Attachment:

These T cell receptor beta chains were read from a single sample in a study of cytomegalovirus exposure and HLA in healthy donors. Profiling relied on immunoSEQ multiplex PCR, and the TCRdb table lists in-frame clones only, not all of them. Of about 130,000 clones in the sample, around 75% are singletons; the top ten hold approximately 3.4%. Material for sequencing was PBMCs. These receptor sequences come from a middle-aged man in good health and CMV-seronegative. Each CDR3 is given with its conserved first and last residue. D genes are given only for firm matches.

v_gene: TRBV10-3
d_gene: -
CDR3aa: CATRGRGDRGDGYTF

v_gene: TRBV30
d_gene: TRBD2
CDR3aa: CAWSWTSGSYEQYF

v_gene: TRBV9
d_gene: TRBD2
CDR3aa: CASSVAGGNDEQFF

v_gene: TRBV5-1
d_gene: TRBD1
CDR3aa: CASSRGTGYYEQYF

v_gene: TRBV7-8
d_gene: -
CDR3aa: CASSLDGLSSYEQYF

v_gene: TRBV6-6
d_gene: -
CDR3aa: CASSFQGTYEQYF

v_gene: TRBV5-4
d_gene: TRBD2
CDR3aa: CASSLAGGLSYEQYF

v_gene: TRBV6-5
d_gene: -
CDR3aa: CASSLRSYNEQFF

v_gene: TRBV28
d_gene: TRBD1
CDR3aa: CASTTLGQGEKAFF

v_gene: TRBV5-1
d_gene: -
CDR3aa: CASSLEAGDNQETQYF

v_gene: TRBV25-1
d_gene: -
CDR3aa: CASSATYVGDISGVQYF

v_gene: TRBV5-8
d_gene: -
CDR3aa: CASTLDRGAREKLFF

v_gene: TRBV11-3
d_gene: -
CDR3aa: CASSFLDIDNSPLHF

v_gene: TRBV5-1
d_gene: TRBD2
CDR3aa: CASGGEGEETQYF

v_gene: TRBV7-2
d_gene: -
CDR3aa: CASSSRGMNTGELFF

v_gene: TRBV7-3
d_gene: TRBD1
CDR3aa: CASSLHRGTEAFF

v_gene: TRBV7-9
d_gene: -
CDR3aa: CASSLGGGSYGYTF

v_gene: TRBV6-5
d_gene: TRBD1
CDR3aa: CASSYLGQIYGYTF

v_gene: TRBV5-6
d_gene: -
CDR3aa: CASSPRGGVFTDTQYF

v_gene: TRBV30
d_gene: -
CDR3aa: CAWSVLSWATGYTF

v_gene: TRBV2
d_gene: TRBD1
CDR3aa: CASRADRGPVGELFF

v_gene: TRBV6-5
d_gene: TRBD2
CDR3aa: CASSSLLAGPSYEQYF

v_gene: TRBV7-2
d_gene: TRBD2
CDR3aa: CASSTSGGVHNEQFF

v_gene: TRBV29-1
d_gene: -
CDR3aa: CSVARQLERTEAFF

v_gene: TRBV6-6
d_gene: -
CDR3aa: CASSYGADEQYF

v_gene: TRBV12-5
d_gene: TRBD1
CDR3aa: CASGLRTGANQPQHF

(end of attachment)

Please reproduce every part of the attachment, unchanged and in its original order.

These T cell receptor beta chains were read from a single sample in a study of cytomegalovirus exposure and HLA in healthy donors. Profiling relied on immunoSEQ multiplex PCR, and the TCRdb table lists in-frame clones only, not all of them. Of about 130,000 clones in the sample, around 75% are singletons; the top ten hold approximately 3.4%. Material for sequencing was PBMCs. These receptor sequences come from a middle-aged man in good health and CMV-seronegative. Each CDR3 is given with its conserved first and last residue. D genes are given only for firm matches.

v_gene: TRBV10-3
d_gene: -
CDR3aa: CATRGRGDRGDGYTF

v_gene: TRBV30
d_gene: TRBD2
CDR3aa: CAWSWTSGSYEQYF

v_gene: TRBV9
d_gene: TRBD2
CDR3aa: CASSVAGGNDEQFF

v_gene: TRBV5-1
d_gene: TRBD1
CDR3aa: CASSRGTGYYEQYF

v_gene: TRBV7-8
d_gene: -
CDR3aa: CASSLDGLSSYEQYF

v_gene: TRBV6-6
d_gene: -
CDR3aa: CASSFQGTYEQYF

v_gene: TRBV5-4
d_gene: TRBD2
CDR3aa: CASSLAGGLSYEQYF

v_gene: TRBV6-5
d_gene: -
CDR3aa: CASSLRSYNEQFF

v_gene: TRBV28
d_gene: TRBD1
CDR3aa: CASTTLGQGEKAFF

v_gene: TRBV5-1
d_gene: -
CDR3aa: CASSLEAGDNQETQYF

v_gene: TRBV25-1
d_gene: -
CDR3aa: CASSATYVGDISGVQYF

v_gene: TRBV5-8
d_gene: -
CDR3aa: CASTLDRGAREKLFF

v_gene: TRBV11-3
d_gene: -
CDR3aa: CASSFLDIDNSPLHF

v_gene: TRBV5-1
d_gene: TRBD2
CDR3aa: CASGGEGEETQYF

v_gene: TRBV7-2
d_gene: -
CDR3aa: CASSSRGMNTGELFF

v_gene: TRBV7-3
d_gene: TRBD1
CDR3aa: CASSLHRGTEAFF

v_gene: TRBV7-9
d_gene: -
CDR3aa: CASSLGGGSYGYTF

v_gene: TRBV6-5
d_gene: TRBD1
CDR3aa: CASSYLGQIYGYTF

v_gene: TRBV5-6
d_gene: -
CDR3aa: CASSPRGGVFTDTQYF

v_gene: TRBV30
d_gene: -
CDR3aa: CAWSVLSWATGYTF

v_gene: TRBV2
d_gene: TRBD1
CDR3aa: CASRADRGPVGELFF

v_gene: TRBV6-5
d_gene: TRBD2
CDR3aa: CASSSLLAGPSYEQYF

v_gene: TRBV7-2
d_gene: TRBD2
CDR3aa: CASSTSGGVHNEQFF

v_gene: TRBV29-1
d_gene: -
CDR3aa: CSVARQLERTEAFF

v_gene: TRBV6-6
d_gene: -
CDR3aa: CASSYGADEQYF

v_gene: TRBV12-5
d_gene: TRBD1
CDR3aa: CASGLRTGANQPQHF